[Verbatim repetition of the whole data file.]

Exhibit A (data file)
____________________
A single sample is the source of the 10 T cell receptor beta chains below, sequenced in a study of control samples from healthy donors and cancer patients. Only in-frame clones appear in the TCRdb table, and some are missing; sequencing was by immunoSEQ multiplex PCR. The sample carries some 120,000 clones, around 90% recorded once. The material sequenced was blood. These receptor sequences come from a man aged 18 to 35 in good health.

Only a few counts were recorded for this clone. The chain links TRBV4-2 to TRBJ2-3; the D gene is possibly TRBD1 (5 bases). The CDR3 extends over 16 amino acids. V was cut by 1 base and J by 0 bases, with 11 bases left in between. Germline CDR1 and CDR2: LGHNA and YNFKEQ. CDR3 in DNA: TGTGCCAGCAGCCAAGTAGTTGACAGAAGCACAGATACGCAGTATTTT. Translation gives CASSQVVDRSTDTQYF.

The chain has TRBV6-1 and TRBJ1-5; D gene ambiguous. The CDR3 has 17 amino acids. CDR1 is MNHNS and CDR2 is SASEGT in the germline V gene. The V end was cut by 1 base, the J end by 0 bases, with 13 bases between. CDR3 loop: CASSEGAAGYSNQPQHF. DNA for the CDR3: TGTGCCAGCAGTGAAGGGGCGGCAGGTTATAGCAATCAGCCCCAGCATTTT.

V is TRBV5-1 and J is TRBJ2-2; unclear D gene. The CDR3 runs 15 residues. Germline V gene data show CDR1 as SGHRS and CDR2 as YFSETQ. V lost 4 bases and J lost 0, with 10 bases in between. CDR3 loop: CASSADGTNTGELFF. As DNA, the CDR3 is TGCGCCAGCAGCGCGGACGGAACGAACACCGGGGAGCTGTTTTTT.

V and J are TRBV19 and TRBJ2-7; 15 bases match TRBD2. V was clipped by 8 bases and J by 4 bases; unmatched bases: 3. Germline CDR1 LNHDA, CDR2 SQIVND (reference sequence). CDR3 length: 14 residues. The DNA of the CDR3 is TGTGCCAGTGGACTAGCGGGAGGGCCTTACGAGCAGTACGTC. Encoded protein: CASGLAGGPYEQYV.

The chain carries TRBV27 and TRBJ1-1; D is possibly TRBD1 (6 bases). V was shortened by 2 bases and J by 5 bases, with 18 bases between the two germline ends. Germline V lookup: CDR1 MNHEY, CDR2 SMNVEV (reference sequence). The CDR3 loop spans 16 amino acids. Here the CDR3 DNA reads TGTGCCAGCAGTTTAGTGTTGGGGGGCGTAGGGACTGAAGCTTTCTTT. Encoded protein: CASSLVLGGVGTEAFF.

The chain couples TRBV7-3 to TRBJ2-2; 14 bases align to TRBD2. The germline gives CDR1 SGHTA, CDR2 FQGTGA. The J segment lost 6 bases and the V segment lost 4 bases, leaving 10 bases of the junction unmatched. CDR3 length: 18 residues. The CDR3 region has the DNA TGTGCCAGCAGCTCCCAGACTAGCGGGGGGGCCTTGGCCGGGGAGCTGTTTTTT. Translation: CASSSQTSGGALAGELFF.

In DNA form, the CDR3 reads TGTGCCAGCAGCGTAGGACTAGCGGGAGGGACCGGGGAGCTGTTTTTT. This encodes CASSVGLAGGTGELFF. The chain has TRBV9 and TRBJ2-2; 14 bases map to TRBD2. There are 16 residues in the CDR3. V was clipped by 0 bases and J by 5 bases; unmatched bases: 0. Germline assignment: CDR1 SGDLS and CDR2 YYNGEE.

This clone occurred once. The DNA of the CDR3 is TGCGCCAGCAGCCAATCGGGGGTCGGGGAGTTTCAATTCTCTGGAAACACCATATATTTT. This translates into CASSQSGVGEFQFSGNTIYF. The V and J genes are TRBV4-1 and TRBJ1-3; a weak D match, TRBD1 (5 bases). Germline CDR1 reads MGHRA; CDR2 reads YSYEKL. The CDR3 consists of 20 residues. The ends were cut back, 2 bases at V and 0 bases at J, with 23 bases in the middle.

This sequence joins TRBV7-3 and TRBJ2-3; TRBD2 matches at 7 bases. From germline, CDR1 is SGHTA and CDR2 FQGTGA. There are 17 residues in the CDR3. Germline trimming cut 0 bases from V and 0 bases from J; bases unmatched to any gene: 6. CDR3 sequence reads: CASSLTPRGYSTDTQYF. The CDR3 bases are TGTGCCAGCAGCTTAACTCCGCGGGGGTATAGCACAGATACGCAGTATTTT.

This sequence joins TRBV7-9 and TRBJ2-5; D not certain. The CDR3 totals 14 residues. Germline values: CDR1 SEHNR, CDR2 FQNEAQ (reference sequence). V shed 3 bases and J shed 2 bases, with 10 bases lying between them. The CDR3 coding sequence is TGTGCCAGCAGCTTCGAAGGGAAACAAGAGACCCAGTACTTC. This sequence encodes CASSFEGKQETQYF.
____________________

A single sample is the source of the 10 T cell receptor beta chains below, sequenced in a study of control samples from healthy donors and cancer patients. Only in-frame clones appear in the TCRdb table, and some are missing; sequencing was by immunoSEQ multiplex PCR. The sample carries some 120,000 clones, around 90% recorded once. The material sequenced was blood. These receptor sequences come from a man aged 18 to 35 in good health.

Only a few counts were recorded for this clone. The chain links TRBV4-2 to TRBJ2-3; the D gene is possibly TRBD1 (5 bases). The CDR3 extends over 16 amino acids. V was cut by 1 base and J by 0 bases, with 11 bases left in between. Germline CDR1 and CDR2: LGHNA and YNFKEQ. CDR3 in DNA: TGTGCCAGCAGCCAAGTAGTTGACAGAAGCACAGATACGCAGTATTTT. Translation gives CASSQVVDRSTDTQYF.

The chain has TRBV6-1 and TRBJ1-5; D gene ambiguous. The CDR3 has 17 amino acids. CDR1 is MNHNS and CDR2 is SASEGT in the germline V gene. The V end was cut by 1 base, the J end by 0 bases, with 13 bases between. CDR3 loop: CASSEGAAGYSNQPQHF. DNA for the CDR3: TGTGCCAGCAGTGAAGGGGCGGCAGGTTATAGCAATCAGCCCCAGCATTTT.

V is TRBV5-1 and J is TRBJ2-2; unclear D gene. The CDR3 runs 15 residues. Germline V gene data show CDR1 as SGHRS and CDR2 as YFSETQ. V lost 4 bases and J lost 0, with 10 bases in between. CDR3 loop: CASSADGTNTGELFF. As DNA, the CDR3 is TGCGCCAGCAGCGCGGACGGAACGAACACCGGGGAGCTGTTTTTT.

V and J are TRBV19 and TRBJ2-7; 15 bases match TRBD2. V was clipped by 8 bases and J by 4 bases; unmatched bases: 3. Germline CDR1 LNHDA, CDR2 SQIVND (reference sequence). CDR3 length: 14 residues. The DNA of the CDR3 is TGTGCCAGTGGACTAGCGGGAGGGCCTTACGAGCAGTACGTC. Encoded protein: CASGLAGGPYEQYV.

The chain carries TRBV27 and TRBJ1-1; D is possibly TRBD1 (6 bases). V was shortened by 2 bases and J by 5 bases, with 18 bases between the two germline ends. Germline V lookup: CDR1 MNHEY, CDR2 SMNVEV (reference sequence). The CDR3 loop spans 16 amino acids. Here the CDR3 DNA reads TGTGCCAGCAGTTTAGTGTTGGGGGGCGTAGGGACTGAAGCTTTCTTT. Encoded protein: CASSLVLGGVGTEAFF.

The chain couples TRBV7-3 to TRBJ2-2; 14 bases align to TRBD2. The germline gives CDR1 SGHTA, CDR2 FQGTGA. The J segment lost 6 bases and the V segment lost 4 bases, leaving 10 bases of the junction unmatched. CDR3 length: 18 residues. The CDR3 region has the DNA TGTGCCAGCAGCTCCCAGACTAGCGGGGGGGCCTTGGCCGGGGAGCTGTTTTTT. Translation: CASSSQTSGGALAGELFF.

In DNA form, the CDR3 reads TGTGCCAGCAGCGTAGGACTAGCGGGAGGGACCGGGGAGCTGTTTTTT. This encodes CASSVGLAGGTGELFF. The chain has TRBV9 and TRBJ2-2; 14 bases map to TRBD2. There are 16 residues in the CDR3. V was clipped by 0 bases and J by 5 bases; unmatched bases: 0. Germline assignment: CDR1 SGDLS and CDR2 YYNGEE.

This clone occurred once. The DNA of the CDR3 is TGCGCCAGCAGCCAATCGGGGGTCGGGGAGTTTCAATTCTCTGGAAACACCATATATTTT. This translates into CASSQSGVGEFQFSGNTIYF. The V and J genes are TRBV4-1 and TRBJ1-3; a weak D match, TRBD1 (5 bases). Germline CDR1 reads MGHRA; CDR2 reads YSYEKL. The CDR3 consists of 20 residues. The ends were cut back, 2 bases at V and 0 bases at J, with 23 bases in the middle.

This sequence joins TRBV7-3 and TRBJ2-3; TRBD2 matches at 7 bases. From germline, CDR1 is SGHTA and CDR2 FQGTGA. There are 17 residues in the CDR3. Germline trimming cut 0 bases from V and 0 bases from J; bases unmatched to any gene: 6. CDR3 sequence reads: CASSLTPRGYSTDTQYF. The CDR3 bases are TGTGCCAGCAGCTTAACTCCGCGGGGGTATAGCACAGATACGCAGTATTTT.

This sequence joins TRBV7-9 and TRBJ2-5; D not certain. The CDR3 totals 14 residues. Germline values: CDR1 SEHNR, CDR2 FQNEAQ (reference sequence). V shed 3 bases and J shed 2 bases, with 10 bases lying between them. The CDR3 coding sequence is TGTGCCAGCAGCTTCGAAGGGAAACAAGAGACCCAGTACTTC. This sequence encodes CASSFEGKQETQYF.